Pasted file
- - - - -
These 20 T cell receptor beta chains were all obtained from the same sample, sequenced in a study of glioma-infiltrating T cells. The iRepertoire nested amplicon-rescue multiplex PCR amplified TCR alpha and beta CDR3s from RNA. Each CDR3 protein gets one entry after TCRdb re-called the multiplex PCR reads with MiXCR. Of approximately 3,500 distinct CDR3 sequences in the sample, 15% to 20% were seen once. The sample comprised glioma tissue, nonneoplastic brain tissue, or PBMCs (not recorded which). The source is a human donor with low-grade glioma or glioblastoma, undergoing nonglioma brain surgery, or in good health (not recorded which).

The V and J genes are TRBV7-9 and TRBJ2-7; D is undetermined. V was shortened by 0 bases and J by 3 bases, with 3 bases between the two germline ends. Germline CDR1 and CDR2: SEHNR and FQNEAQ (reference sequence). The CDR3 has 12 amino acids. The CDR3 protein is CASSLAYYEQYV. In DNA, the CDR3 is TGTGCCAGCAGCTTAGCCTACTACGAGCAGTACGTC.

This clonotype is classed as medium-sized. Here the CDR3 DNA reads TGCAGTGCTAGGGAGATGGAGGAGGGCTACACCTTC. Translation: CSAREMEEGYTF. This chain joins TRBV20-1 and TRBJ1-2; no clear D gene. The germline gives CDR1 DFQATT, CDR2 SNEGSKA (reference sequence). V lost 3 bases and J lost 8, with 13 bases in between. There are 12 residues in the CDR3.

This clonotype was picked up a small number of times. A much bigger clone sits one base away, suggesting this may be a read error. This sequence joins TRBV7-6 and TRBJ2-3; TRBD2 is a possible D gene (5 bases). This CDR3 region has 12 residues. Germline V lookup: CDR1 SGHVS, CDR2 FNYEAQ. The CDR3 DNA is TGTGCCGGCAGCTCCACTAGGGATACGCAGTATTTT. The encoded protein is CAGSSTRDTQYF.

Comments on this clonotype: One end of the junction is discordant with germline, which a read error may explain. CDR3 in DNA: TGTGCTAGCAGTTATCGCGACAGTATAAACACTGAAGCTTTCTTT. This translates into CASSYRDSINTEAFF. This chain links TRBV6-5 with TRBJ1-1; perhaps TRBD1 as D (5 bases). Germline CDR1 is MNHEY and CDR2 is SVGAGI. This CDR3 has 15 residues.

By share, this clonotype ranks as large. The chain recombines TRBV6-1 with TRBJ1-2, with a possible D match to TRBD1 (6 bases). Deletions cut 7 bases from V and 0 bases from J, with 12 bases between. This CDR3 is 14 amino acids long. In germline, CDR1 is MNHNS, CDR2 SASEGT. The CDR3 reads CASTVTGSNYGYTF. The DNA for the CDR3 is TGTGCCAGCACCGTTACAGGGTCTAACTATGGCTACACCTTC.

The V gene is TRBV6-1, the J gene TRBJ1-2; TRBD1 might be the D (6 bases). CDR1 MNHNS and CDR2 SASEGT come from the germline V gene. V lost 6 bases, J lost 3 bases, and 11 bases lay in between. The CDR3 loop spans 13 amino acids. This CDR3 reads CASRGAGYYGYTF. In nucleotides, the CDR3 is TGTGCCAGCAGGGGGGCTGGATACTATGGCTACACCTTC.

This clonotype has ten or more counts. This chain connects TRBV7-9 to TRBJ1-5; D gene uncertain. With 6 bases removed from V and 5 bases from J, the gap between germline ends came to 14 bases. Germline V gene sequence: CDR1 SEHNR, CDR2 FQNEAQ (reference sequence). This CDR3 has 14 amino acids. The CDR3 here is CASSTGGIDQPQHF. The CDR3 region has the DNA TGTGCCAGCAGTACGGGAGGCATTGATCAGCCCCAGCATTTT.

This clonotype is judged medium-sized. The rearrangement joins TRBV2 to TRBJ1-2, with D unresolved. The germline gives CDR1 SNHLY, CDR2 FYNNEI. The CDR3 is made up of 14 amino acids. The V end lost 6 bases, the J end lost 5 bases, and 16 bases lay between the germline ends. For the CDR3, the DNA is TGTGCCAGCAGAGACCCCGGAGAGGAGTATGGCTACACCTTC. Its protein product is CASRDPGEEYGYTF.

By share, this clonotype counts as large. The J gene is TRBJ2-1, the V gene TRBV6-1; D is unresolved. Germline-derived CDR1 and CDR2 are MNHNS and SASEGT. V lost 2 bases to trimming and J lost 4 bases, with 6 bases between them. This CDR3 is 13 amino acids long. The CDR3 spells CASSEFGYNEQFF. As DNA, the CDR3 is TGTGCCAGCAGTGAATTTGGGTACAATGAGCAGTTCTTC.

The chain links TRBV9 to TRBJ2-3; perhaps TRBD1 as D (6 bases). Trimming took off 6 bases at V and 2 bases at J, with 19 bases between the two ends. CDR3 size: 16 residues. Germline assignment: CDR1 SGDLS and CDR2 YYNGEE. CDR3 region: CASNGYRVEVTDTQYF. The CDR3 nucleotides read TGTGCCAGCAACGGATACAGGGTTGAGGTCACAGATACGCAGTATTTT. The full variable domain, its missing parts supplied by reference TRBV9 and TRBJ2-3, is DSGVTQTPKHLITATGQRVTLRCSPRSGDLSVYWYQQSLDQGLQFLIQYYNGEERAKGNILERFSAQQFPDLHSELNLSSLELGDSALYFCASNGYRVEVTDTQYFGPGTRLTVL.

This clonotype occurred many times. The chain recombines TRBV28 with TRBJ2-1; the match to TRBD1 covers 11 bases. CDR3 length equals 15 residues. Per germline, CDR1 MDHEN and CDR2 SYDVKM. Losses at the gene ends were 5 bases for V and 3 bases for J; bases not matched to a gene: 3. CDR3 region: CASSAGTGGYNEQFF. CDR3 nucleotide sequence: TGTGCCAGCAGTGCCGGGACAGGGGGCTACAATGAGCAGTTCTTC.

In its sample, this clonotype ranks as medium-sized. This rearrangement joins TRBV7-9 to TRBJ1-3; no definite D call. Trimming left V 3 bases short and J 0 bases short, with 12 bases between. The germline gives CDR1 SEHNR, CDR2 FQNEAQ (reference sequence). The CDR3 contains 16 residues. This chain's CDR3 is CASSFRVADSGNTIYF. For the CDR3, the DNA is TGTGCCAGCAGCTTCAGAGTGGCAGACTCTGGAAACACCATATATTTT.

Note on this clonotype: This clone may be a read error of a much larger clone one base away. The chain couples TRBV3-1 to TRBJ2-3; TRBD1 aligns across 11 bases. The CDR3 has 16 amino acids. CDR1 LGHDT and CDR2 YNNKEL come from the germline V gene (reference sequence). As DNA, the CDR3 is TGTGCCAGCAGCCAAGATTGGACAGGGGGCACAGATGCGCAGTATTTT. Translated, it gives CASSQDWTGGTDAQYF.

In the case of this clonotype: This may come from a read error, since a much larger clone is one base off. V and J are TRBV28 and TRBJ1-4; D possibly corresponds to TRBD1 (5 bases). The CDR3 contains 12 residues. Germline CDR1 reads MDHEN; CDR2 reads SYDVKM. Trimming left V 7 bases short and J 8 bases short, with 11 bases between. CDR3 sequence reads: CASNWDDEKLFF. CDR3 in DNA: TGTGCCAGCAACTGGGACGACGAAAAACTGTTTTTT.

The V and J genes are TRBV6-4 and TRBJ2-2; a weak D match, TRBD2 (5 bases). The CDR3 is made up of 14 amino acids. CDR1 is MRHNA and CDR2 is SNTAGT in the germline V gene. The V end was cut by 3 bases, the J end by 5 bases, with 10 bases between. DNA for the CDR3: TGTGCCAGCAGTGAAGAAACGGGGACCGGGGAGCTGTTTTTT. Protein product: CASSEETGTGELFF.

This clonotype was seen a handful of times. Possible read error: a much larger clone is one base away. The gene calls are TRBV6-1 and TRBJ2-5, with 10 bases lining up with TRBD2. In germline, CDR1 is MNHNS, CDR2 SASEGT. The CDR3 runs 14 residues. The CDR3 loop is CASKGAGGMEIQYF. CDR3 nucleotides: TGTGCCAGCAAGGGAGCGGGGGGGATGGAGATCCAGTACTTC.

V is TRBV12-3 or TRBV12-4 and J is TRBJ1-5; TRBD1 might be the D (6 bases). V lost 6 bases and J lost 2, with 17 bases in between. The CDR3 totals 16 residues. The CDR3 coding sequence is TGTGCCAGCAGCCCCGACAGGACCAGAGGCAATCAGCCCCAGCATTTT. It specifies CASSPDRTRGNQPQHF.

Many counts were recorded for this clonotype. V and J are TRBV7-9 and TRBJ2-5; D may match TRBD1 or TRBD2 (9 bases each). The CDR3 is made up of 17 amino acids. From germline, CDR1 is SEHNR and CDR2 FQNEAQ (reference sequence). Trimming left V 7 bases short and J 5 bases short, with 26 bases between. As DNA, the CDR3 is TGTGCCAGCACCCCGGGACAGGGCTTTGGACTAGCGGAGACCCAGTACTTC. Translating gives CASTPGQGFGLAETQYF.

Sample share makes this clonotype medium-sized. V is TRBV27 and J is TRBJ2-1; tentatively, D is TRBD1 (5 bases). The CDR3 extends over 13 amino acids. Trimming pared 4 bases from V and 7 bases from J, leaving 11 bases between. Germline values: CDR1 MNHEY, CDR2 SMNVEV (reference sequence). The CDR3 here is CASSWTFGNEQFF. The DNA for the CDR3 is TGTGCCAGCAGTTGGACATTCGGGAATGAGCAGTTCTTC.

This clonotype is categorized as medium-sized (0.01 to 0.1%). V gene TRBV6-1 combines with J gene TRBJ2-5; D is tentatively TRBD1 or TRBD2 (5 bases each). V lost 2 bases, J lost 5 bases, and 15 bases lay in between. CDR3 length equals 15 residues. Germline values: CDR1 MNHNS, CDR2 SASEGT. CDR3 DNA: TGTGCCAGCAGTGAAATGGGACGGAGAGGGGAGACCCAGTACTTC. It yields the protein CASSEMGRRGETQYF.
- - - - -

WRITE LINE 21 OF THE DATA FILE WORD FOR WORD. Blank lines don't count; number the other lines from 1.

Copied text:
This clonotype is categorized as medium-sized (0.01 to 0.1%). V gene TRBV6-1 combines with J gene TRBJ2-5; D is tentatively TRBD1 or TRBD2 (5 bases each). V lost 2 bases, J lost 5 bases, and 15 bases lay in between. CDR3 length equals 15 residues. Germline values: CDR1 MNHNS, CDR2 SASEGT. CDR3 DNA: TGTGCCAGCAGTGAAATGGGACGGAGAGGGGAGACCCAGTACTTC. It yields the protein CASSEMGRRGETQYF.